The Impact of Unconscious Bias
Unconscious bias, also known as implicit bias, can impact anyone. Humans are thought to consciously process 40 pieces of information per second and 11million pieces of information subconsciously, leading our brains to create mental shortcuts based on our backgrounds, experiences, cultures, values, norms and the environment in which we operate. It is these attitudes, stereotypes and pre-conceived ideas that impact our actions, views and decision-making, with our brains being liable to make “snap-decisions” when processing the vast quantities of information which can at times be poorly informed and subject to unconscious bias.
Unconscious bias can impact workplace decisions by influencing hiring processes, workplace relationships, lack of workplace diversity as well as opening the risk for discriminating against others. By becoming more aware of our thought process and decision making we can start to identify areas of unconscious bias, this can be tricky to do and may take time to accomplish. Try slowing down decision-making – this could help lower the risk of making assumptions, relying on “gut” instinct or jumping to conclusions.
We have noted down below some forms of common unconscious biases that can impact the workplace. Becoming more aware of what these are can help in identifying them.
Ageism in the workplace can impact all ages, from the younger generations feeling judged for lacking experience, older generations feeling career changes are harder in later life and others at “child-bearing age” feeling career progression may be hindered.
Try looking at the individual’s skills, experience, drive, motivation and not their age. Also work to avoid age-based assumptions – provide equal learning opportunities or encourage cross-generational learning or mentoring programmes.
Affinity bias occurs when we align ourselves more with others like us – it maybe that we find people with similar interests, experiences, age, ethnicity or gender easier to relate to. Avoiding affinity bias in the workplace helps build diverse teams.
Similar to affinity bias is name bias which is where those with similar sounding or more common names may be treated preferably. This form of bias also coincides with cultural or race discrimination and can risk disadvantaging ethnic minority members or those whose names differ from the wider group, as well as potentially resulting in a lack of workplace diversity.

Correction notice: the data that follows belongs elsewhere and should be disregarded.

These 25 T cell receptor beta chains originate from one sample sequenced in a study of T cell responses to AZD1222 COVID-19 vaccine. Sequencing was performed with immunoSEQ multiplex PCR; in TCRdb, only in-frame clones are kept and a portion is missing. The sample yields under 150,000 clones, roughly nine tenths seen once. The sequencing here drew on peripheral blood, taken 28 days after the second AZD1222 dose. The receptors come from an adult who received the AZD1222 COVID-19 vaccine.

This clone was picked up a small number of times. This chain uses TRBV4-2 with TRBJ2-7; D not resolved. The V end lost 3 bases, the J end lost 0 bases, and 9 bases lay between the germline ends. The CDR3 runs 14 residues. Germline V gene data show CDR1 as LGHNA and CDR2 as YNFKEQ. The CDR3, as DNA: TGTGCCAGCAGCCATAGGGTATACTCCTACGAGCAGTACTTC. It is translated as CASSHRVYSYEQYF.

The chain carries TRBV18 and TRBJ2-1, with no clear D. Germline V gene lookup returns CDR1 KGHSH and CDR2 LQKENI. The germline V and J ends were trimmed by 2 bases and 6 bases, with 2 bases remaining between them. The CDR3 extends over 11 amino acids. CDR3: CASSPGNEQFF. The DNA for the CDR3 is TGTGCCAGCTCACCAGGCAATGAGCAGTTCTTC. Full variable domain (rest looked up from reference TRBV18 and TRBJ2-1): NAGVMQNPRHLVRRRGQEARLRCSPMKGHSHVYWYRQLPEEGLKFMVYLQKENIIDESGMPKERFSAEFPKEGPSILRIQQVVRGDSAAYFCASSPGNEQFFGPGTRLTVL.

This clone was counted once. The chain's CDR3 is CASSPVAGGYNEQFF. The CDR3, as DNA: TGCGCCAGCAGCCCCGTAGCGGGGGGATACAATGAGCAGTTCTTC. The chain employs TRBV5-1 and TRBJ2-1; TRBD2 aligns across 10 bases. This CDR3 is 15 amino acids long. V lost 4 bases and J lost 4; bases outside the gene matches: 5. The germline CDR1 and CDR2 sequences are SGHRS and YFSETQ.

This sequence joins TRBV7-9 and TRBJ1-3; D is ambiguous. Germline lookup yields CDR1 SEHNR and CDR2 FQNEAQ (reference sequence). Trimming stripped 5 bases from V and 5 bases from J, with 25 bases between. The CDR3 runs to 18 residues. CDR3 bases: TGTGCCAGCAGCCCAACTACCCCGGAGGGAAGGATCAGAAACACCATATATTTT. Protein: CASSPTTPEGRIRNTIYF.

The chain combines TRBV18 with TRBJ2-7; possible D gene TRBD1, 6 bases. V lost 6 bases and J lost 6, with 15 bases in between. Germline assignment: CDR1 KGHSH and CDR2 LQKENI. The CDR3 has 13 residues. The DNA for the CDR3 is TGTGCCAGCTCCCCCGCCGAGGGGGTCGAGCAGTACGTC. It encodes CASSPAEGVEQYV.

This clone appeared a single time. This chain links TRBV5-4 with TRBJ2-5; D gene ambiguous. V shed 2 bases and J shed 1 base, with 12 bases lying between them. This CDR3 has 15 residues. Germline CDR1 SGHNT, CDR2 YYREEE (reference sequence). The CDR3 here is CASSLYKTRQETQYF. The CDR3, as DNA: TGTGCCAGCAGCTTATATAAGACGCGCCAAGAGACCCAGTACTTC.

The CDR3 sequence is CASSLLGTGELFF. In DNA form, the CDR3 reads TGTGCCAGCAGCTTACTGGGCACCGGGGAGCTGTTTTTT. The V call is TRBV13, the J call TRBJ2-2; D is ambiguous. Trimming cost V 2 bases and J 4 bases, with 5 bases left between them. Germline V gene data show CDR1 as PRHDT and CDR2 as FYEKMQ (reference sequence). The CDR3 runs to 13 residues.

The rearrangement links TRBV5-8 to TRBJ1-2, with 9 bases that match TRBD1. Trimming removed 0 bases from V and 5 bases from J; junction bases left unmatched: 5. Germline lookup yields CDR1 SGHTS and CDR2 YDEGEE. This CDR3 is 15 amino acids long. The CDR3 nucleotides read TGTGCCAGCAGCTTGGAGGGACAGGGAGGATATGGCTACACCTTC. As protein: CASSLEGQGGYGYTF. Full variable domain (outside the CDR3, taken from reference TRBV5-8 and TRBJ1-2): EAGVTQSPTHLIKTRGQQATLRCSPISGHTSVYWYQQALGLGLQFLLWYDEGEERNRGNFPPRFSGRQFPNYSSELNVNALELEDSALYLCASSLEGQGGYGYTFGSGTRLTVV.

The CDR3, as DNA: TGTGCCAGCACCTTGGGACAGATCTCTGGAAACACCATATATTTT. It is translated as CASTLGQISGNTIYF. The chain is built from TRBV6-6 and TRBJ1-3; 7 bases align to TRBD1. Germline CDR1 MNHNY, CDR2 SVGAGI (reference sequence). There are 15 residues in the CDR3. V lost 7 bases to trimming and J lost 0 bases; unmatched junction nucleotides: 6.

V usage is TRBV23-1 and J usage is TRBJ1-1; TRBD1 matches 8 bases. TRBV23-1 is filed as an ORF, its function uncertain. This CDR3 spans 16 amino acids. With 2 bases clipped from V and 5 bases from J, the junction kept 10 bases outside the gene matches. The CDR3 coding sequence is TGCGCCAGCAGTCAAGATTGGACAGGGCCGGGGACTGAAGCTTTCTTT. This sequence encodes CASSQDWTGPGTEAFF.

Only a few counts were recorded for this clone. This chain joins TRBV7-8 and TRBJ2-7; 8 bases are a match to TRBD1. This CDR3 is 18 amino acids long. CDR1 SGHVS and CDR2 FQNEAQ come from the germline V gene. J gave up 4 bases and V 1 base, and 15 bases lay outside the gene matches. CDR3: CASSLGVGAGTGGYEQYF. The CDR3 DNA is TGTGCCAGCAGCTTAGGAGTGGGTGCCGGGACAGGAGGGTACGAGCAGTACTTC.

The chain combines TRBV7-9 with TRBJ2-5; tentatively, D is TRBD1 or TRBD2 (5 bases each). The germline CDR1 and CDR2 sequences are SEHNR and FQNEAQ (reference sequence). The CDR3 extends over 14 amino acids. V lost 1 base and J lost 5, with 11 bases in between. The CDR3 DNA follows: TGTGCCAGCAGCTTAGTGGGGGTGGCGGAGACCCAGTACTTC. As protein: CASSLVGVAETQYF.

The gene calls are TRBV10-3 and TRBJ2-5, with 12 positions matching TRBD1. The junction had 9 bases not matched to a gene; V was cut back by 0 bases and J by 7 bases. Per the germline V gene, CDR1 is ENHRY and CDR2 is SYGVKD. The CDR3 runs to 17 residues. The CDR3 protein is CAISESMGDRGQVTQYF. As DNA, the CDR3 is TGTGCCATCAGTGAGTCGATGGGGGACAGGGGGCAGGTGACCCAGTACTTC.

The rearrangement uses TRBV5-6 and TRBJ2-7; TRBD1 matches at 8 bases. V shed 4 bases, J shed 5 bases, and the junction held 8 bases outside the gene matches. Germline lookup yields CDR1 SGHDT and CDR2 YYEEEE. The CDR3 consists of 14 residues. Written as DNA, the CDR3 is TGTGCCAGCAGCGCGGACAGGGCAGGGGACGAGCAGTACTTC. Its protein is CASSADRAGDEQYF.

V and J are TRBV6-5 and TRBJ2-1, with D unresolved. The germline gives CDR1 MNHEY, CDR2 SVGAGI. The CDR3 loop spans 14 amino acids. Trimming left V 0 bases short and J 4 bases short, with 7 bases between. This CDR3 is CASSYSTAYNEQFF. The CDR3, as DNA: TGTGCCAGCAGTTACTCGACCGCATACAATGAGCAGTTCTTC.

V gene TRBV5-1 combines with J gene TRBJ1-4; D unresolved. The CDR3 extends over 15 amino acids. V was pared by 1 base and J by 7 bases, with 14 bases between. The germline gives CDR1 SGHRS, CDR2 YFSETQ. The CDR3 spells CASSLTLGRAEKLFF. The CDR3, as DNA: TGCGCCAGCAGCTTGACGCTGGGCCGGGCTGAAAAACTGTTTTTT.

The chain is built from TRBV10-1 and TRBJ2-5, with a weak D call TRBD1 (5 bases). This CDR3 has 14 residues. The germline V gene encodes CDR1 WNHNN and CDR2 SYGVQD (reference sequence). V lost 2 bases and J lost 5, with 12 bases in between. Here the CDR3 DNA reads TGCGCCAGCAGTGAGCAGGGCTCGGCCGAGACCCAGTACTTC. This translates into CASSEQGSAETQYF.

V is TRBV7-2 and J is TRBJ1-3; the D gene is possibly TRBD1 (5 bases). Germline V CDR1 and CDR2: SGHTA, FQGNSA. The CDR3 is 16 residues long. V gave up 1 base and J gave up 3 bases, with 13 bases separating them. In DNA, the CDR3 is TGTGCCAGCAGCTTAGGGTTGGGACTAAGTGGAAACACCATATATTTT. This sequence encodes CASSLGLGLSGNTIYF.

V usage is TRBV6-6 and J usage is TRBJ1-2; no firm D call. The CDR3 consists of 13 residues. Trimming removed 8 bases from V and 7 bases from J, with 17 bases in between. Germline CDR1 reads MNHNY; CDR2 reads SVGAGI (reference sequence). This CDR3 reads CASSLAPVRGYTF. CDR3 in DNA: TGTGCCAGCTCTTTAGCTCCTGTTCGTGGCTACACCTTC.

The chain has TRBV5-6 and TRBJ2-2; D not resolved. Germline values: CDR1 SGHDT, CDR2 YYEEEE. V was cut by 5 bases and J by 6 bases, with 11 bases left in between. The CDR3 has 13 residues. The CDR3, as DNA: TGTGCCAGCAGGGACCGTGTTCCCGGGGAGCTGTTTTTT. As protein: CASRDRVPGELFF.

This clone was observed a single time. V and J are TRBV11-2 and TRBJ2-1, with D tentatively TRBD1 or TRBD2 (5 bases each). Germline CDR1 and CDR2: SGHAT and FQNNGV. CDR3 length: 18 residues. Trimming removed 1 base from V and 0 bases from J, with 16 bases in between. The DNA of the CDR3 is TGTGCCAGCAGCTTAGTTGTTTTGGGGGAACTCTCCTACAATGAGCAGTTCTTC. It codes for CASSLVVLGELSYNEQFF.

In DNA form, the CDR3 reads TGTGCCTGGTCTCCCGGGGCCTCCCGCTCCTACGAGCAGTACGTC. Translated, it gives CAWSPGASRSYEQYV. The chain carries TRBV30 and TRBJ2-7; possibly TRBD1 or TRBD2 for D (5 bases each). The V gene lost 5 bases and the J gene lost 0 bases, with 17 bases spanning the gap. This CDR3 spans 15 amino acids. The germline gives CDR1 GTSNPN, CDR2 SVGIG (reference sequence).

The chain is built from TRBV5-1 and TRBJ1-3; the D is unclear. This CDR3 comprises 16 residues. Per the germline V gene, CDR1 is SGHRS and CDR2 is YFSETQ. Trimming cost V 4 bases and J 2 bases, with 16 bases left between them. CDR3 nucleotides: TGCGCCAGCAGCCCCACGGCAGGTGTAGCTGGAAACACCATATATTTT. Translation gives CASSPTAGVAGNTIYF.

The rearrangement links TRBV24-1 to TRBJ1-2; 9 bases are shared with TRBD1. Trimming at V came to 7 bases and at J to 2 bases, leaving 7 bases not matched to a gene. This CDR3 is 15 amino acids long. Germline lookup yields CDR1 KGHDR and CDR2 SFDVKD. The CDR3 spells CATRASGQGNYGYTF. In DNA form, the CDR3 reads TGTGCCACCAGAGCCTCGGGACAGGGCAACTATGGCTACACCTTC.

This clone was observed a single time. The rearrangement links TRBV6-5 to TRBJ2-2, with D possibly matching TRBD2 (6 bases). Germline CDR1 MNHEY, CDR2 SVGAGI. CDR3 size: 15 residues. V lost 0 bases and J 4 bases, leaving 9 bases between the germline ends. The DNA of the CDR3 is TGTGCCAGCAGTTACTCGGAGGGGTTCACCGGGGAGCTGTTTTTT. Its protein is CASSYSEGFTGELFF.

Try using a standard process when reviewing and assessing others and their work – this will also slow down decision-making as we consciously ensure processes are followed – enabling more deliberate thought and actions.
Thinking broader than workplace “culture fit” – perhaps consider “culture add” instead, and aim to avoid conformity bias.
This refers to focusing on factors to confirm pre-conceived perceptions – ignoring contradictory information and evidence, to justify our views. This can link into perception bias, where individuals may be regarded based on these pre-conceived, simplistic, and often incorrect stereotypes or assumptions – risking discrimination and a lack of workplace diversity.
Following skills-based assessments/questions or using standardised processes in hiring decisions could help combat confirmation bias. Seek a variety of perceptions and consider multiple sources to balance perspectives.
Gender bias, or sexism, is amongst the most observed and discussed form of workplace bias – it can impact hiring decisions, create stereotypes surrounding gender roles, potentially stifle career advancements and impact workplace culture and relationships.
Defining candidate skills profiles when hiring or setting project deliverables could help minimise gender bias, if individuals and their work is assessed for skills, accomplishments, drive or motivation – not their gender. Setting gender diversity goals and providing the resources for women to take leadership roles could also help.
There are several other forms of bias which can negatively impact workplace culture and relations. We would love to hear more about your thoughts on the above, as well as about any other forms of bias that you may have experienced.
For more information, please contact Zoe Spalding.